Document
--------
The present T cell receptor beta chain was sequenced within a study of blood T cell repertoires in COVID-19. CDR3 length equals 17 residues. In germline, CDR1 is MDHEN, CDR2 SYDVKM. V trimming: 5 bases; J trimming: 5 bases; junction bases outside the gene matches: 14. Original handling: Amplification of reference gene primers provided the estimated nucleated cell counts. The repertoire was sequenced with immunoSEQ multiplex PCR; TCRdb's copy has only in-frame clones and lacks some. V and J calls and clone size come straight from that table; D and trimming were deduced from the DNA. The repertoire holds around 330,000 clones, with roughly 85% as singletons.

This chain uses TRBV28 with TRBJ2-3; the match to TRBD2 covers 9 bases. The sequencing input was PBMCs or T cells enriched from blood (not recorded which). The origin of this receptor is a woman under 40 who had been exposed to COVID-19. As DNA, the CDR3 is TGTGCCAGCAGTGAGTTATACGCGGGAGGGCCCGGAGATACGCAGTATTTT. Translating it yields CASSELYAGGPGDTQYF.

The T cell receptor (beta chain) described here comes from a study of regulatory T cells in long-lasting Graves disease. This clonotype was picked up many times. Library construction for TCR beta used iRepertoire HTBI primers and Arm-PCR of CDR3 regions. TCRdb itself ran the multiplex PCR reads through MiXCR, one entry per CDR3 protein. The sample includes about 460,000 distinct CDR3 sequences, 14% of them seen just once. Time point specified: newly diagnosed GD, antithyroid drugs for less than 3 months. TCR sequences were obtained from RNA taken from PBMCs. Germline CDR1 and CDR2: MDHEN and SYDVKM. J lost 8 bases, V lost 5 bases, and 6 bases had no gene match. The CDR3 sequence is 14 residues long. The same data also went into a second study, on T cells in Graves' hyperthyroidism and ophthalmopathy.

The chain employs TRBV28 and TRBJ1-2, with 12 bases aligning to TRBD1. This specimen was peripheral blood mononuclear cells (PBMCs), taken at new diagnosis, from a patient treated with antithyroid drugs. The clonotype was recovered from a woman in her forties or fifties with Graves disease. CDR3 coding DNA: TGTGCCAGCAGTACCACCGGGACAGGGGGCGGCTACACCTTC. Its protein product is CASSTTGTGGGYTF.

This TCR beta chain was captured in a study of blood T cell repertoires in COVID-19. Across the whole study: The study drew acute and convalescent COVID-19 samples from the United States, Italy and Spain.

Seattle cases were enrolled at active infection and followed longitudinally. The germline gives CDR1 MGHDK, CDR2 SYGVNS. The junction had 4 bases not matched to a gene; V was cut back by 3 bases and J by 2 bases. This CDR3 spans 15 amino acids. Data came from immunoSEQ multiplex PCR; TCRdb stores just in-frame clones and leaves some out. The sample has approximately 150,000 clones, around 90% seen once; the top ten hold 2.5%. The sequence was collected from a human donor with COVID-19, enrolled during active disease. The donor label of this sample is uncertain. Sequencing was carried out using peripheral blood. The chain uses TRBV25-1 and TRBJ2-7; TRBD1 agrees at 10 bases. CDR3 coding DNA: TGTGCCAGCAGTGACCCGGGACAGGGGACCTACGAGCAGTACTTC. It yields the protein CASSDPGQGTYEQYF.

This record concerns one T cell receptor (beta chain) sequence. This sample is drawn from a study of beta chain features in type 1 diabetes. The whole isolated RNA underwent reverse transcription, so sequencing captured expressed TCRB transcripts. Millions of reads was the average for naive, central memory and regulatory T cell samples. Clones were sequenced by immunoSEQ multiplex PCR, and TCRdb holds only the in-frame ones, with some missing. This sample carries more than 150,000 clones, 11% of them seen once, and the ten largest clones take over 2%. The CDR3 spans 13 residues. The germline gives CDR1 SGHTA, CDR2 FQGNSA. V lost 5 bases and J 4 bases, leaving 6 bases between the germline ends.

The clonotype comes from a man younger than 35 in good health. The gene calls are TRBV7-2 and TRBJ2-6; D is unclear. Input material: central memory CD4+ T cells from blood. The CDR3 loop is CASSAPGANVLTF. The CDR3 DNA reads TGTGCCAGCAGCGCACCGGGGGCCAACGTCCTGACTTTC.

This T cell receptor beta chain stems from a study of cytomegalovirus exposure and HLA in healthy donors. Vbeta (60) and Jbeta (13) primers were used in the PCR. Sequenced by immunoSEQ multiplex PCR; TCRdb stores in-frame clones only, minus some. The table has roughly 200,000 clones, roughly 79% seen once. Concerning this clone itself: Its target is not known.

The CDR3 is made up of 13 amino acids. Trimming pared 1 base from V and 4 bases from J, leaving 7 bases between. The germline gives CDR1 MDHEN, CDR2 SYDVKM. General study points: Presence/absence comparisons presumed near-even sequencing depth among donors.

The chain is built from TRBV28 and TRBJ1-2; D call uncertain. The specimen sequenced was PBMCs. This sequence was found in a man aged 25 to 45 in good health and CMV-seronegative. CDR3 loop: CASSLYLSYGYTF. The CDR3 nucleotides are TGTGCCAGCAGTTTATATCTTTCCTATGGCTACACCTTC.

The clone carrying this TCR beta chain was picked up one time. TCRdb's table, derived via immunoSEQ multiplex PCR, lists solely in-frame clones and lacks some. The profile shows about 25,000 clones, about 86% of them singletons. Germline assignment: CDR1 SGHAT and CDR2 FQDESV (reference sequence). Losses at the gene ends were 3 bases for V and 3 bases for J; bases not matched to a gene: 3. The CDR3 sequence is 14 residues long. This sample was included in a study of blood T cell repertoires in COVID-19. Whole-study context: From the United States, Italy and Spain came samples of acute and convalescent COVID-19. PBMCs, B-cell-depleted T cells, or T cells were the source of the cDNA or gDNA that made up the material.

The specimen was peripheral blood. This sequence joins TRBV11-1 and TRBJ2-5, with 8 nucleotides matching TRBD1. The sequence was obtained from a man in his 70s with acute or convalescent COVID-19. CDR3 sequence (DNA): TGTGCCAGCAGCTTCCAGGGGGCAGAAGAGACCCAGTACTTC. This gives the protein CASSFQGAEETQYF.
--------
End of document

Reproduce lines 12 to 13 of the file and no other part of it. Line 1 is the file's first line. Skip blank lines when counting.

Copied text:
The clone carrying this TCR beta chain was picked up one time. TCRdb's table, derived via immunoSEQ multiplex PCR, lists solely in-frame clones and lacks some. The profile shows about 25,000 clones, about 86% of them singletons. Germline assignment: CDR1 SGHAT and CDR2 FQDESV (reference sequence). Losses at the gene ends were 3 bases for V and 3 bases for J; bases not matched to a gene: 3. The CDR3 sequence is 14 residues long. This sample was included in a study of blood T cell repertoires in COVID-19. Whole-study context: From the United States, Italy and Spain came samples of acute and convalescent COVID-19. PBMCs, B-cell-depleted T cells, or T cells were the source of the cDNA or gDNA that made up the material.

The specimen was peripheral blood. This sequence joins TRBV11-1 and TRBJ2-5, with 8 nucleotides matching TRBD1. The sequence was obtained from a man in his 70s with acute or convalescent COVID-19. CDR3 sequence (DNA): TGTGCCAGCAGCTTCCAGGGGGCAGAAGAGACCCAGTACTTC. This gives the protein CASSFQGAEETQYF.